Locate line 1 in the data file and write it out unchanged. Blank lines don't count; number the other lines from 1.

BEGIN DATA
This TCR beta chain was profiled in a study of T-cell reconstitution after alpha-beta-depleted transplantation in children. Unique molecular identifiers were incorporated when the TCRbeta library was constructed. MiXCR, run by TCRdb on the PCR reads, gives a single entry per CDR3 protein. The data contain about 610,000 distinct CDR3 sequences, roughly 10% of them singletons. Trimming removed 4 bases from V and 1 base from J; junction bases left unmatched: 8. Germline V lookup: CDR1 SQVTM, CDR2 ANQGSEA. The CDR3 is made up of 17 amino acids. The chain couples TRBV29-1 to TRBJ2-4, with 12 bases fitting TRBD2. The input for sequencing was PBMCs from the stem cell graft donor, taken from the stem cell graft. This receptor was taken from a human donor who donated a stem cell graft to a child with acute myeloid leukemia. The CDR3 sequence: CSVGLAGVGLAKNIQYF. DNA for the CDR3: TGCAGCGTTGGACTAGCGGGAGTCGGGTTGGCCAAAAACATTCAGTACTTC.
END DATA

This TCR beta chain was profiled in a study of T-cell reconstitution after alpha-beta-depleted transplantation in children. Unique molecular identifiers were incorporated when the TCRbeta library was constructed. MiXCR, run by TCRdb on the PCR reads, gives a single entry per CDR3 protein. The data contain about 610,000 distinct CDR3 sequences, roughly 10% of them singletons. Trimming removed 4 bases from V and 1 base from J; junction bases left unmatched: 8. Germline V lookup: CDR1 SQVTM, CDR2 ANQGSEA. The CDR3 is made up of 17 amino acids. The chain couples TRBV29-1 to TRBJ2-4, with 12 bases fitting TRBD2. The input for sequencing was PBMCs from the stem cell graft donor, taken from the stem cell graft. This receptor was taken from a human donor who donated a stem cell graft to a child with acute myeloid leukemia. The CDR3 sequence: CSVGLAGVGLAKNIQYF. DNA for the CDR3: TGCAGCGTTGGACTAGCGGGAGTCGGGTTGGCCAAAAACATTCAGTACTTC.